Cruelest Moments in Cubs History That Make the Series Win That Much More Sweet
All the Most Painful Moments in Cubs History Just Got Erased
They did it, but they didn’t make it easy. What appeared to be an easy win in Game 7 suddenly reached extra innings as the Cubs filled the night with errors, questionable pitching moves, and a truly bizarre bunt. Indeed, at times it felt like this would just be another crushing defeat in a history filled with them.
But they pulled it out, making the victory all the sweeter.
Below, you’ll find RealClearLife‘s cruelest moments in Cubs franchise history, which suddenly seem a bit more bearable with the first World Series title since 1908.
The End of ‘Tinker to Evers to Chance’
Immortalized in the poem “Baseball’s Sad Lexicon,” this double-play combo was essential to the only two Cub World Series winners for the twentieth century in 1907 and 1908: all three members later made the Hall of Fame. Never particularly fond of each other (Tinker observed, “Chance used to say he wished Evers was an outfielder so he couldn’t hear him”), their time together ended in a particularly abrupt way when the Cubs cut ties with Chance not long after he had surgery for blood clots in his brain from beanings in 1912. Incidentally, Chance is unquestionably the most accomplished skipper in Cubs history as the player/manager of the winners of four pennants and those two World Series, earning him the nickname “The Peerless Leader” and making his treatment even more appalling.
Babe Ruth’s Called Shot
Did Babe Ruth really point before hitting a home run in the 1932 World Series? It may always be debated, but this much is clear: The Yankees destroyed the Cubs, as Ruth collected two homers, six runs, and six RBIs; and Lou Gehrig hit for a .529 batting average, three home runs, eight RBIs, and scored nine runs, as the Cubs suffered one of the most crushing sweeps in postseason history.
So Close So Many Times
From 1929 to 1945, the Cubs won five pennants, yet failed to win a single World Series, a run of failures that would become all the more infuriating when they proceeded to go 70 years without even reaching one.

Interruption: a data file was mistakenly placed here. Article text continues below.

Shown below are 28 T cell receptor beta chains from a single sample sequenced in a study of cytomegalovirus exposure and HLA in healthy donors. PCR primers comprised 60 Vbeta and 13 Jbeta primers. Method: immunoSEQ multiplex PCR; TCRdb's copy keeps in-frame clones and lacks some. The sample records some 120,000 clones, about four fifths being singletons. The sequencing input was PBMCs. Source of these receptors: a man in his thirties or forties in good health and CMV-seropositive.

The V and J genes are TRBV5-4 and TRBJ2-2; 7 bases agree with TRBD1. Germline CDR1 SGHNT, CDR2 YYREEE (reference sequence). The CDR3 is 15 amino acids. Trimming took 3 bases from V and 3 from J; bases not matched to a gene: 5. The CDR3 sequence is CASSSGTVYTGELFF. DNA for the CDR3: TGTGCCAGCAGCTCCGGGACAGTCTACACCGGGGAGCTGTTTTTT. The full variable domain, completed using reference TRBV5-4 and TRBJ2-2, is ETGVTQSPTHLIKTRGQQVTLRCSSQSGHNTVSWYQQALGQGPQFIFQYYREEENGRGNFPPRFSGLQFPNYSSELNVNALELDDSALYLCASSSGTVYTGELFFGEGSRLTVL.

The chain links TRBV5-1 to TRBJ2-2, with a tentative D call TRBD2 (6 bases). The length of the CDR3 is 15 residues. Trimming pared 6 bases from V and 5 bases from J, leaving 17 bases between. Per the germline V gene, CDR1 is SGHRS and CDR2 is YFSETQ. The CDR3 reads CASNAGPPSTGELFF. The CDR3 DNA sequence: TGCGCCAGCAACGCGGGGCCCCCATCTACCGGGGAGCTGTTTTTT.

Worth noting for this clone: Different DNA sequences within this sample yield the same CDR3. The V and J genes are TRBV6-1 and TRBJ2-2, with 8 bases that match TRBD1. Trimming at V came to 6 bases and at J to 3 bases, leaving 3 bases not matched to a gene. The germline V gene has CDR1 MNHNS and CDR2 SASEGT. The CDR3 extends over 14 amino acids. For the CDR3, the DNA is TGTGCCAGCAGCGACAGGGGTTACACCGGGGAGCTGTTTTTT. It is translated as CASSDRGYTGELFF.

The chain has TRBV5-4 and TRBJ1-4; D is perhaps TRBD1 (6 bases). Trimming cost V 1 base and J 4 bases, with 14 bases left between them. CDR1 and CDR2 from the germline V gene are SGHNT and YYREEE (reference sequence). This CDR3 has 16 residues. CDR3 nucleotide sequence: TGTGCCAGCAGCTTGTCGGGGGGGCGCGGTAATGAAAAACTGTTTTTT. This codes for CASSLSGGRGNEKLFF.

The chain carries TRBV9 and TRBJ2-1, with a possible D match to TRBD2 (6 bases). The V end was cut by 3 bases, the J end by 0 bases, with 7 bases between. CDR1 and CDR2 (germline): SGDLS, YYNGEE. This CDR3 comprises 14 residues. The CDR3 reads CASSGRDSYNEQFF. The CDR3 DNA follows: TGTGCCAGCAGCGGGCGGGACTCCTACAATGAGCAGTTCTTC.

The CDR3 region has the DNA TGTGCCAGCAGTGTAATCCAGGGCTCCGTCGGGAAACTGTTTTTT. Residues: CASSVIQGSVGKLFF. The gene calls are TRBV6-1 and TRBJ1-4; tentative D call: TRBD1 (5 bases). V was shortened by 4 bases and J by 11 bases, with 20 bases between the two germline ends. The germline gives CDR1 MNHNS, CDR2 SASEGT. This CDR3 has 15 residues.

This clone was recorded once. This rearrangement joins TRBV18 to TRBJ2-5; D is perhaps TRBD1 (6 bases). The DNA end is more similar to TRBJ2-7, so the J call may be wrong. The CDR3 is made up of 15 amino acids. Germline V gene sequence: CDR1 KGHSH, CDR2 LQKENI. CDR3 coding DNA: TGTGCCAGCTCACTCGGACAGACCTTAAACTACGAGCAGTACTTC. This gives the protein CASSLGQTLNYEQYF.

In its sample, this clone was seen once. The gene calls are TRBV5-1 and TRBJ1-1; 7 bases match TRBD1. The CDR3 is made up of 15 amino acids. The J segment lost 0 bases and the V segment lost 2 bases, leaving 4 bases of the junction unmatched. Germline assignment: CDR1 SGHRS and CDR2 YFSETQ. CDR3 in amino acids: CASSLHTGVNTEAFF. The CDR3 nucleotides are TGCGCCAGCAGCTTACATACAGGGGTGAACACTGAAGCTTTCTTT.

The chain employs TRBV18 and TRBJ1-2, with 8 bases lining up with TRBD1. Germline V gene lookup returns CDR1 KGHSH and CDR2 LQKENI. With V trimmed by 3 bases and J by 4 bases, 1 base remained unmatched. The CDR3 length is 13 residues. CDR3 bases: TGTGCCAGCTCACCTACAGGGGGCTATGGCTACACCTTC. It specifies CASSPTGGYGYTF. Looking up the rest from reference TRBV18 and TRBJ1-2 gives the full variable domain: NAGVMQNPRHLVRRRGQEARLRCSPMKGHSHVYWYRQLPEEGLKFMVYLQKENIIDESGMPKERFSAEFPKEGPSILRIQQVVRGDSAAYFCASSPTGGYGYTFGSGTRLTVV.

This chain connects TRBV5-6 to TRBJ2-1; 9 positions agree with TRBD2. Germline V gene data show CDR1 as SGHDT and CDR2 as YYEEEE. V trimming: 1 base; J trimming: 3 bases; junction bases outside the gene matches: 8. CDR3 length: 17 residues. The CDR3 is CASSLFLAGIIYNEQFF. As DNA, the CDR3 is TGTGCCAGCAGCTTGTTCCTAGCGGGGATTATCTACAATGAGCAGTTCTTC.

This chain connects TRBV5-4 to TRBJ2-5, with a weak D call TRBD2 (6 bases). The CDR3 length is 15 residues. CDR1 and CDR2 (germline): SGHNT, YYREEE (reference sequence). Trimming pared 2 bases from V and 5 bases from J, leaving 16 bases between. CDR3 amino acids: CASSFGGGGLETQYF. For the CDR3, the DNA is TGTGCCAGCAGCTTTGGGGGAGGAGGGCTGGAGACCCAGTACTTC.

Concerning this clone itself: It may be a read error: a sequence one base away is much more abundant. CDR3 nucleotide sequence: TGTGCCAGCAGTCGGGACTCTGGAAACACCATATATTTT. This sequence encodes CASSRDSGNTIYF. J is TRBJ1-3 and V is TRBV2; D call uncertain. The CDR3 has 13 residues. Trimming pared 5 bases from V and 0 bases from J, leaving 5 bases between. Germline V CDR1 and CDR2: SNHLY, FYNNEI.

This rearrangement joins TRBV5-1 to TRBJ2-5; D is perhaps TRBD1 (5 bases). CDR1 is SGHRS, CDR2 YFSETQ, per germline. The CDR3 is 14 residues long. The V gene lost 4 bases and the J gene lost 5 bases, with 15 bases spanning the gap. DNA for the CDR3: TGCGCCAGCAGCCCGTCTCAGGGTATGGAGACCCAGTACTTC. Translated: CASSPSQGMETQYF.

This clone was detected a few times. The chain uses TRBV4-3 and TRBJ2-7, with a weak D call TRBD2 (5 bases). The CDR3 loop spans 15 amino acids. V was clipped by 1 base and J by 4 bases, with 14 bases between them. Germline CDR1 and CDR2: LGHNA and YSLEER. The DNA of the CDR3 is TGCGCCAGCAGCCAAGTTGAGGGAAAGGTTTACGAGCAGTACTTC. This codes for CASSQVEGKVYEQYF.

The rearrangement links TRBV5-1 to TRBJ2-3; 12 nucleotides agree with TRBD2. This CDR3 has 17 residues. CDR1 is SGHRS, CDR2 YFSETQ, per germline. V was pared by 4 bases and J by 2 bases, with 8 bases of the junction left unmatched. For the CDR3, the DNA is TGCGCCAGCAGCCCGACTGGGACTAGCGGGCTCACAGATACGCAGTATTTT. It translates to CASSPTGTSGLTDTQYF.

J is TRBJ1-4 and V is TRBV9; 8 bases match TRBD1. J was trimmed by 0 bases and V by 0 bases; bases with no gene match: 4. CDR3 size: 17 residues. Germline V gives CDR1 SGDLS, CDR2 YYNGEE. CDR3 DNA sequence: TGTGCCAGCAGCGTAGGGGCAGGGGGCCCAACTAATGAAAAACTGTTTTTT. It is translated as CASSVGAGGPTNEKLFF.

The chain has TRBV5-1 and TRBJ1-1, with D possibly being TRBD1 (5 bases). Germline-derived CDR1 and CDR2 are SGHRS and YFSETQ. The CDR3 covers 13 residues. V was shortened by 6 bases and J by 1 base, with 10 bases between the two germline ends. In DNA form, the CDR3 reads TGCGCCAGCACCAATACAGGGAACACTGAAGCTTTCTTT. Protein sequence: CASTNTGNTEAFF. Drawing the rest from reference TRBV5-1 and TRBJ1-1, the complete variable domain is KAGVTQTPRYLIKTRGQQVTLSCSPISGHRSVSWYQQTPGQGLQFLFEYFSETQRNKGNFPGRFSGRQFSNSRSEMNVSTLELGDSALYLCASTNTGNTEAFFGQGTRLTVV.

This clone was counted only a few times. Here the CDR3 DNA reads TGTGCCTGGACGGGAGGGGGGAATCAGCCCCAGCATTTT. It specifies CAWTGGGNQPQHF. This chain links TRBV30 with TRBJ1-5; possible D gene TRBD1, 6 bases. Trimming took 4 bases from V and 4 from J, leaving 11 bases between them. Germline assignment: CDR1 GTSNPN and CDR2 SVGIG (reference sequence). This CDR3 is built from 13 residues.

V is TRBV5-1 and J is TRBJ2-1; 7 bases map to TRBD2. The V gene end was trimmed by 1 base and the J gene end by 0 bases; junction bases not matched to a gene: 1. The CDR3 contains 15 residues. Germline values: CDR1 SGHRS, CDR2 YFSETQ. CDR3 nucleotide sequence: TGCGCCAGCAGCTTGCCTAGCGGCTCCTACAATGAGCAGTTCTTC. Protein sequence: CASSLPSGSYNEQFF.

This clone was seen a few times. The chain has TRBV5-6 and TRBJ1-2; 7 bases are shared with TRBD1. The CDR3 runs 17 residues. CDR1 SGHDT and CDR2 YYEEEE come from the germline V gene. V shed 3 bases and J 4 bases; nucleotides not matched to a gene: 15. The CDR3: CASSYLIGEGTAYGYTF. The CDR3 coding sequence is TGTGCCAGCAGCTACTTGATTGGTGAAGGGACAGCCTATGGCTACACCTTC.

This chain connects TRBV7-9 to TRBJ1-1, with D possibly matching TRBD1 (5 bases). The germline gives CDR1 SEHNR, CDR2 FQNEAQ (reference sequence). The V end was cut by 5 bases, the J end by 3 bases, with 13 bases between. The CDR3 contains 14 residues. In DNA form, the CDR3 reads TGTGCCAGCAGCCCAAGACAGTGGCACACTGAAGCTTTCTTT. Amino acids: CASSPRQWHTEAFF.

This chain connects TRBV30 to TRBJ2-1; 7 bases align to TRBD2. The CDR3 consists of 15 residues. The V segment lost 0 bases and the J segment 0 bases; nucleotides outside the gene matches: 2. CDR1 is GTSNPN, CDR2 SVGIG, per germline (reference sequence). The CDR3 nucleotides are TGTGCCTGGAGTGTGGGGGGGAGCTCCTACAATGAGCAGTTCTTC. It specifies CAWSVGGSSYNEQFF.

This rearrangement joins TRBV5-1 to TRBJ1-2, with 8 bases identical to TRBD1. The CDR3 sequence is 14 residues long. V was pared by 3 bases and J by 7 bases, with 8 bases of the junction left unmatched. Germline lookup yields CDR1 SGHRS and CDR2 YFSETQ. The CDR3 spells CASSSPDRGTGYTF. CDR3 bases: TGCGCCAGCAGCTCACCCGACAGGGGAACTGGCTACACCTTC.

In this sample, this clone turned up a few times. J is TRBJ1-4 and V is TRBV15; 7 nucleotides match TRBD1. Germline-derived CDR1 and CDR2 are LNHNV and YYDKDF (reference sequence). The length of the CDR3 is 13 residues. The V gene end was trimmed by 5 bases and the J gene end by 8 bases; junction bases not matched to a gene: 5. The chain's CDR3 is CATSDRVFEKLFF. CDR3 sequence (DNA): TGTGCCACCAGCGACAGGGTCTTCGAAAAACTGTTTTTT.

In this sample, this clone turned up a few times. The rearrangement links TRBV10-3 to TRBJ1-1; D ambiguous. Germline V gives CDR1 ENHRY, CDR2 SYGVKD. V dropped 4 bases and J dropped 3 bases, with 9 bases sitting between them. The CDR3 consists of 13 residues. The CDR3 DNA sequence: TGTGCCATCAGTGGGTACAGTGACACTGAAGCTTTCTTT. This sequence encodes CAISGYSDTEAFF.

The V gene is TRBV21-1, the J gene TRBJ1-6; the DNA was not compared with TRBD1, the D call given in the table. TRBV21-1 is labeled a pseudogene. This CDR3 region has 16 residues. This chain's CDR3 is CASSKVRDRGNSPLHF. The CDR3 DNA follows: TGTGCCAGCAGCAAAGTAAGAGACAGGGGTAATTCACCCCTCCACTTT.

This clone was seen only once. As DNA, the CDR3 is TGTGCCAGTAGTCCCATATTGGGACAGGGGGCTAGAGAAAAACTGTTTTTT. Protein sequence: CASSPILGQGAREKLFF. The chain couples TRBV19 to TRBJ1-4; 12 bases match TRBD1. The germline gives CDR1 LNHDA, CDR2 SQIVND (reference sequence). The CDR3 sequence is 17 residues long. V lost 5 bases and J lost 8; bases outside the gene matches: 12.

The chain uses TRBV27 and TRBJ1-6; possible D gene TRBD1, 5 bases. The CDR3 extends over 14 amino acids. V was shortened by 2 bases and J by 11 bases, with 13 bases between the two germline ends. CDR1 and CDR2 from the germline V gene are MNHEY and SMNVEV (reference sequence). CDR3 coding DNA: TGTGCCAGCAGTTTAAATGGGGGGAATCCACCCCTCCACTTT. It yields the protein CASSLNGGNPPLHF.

Hitting Rock Bottom
Within the Billy Goat’s Curse, this period was so bad that it’s worth baseball historians exploring if there was a secondary curse also in effect: From 1947 to 1962, the Cubs failed to post a single winning season.
Too Late for Santo
Third baseman Ron Santo is undeniably one of the greatest Cubs of all time, with nine All-Star selections, five Gold Gloves, and a general genius for getting on base: He led the league in on-base percentage twice and walks four times. He also had to deal with diabetes, being diagnosed with it in 1959 (years later he recalled researching it and discovering doctors at the time felt he could only expect to live to 25), yet not letting it prevent him from playing from 1960 to 1974. In later years, he struggled with the disease, losing both legs to amputation. The Hall of Fame finally inducted him nearly four decades after his retirement in 2012, a delay all the more depressing because Santo had died in 2010 at age 70.
Let’s be clear: there was plenty of blame to go around for the National League Championship Series collapse in 2003. Yet fan Steve Bartman came to embody this failure, as the Cubs came so close to the World Series only to let it slip away. And the moment became even more bitter because …
All-Star Arms Lost
When the 2003 season ended, Kerry Wood was a 26-year-old All-Star pitcher who’d won two games that postseason while leading the league in strikeouts. Mark Prior was also an All-Star pitcher with two playoff wins for the Cubs, plus he had just turned 23. Making it all the more crushing that they won 39 more games for the Cubs combined due to struggles with injuries, as a bright future quickly went to black. (At least, it did until Theo arrived.)
—Sean Cunningham for RealClearLife
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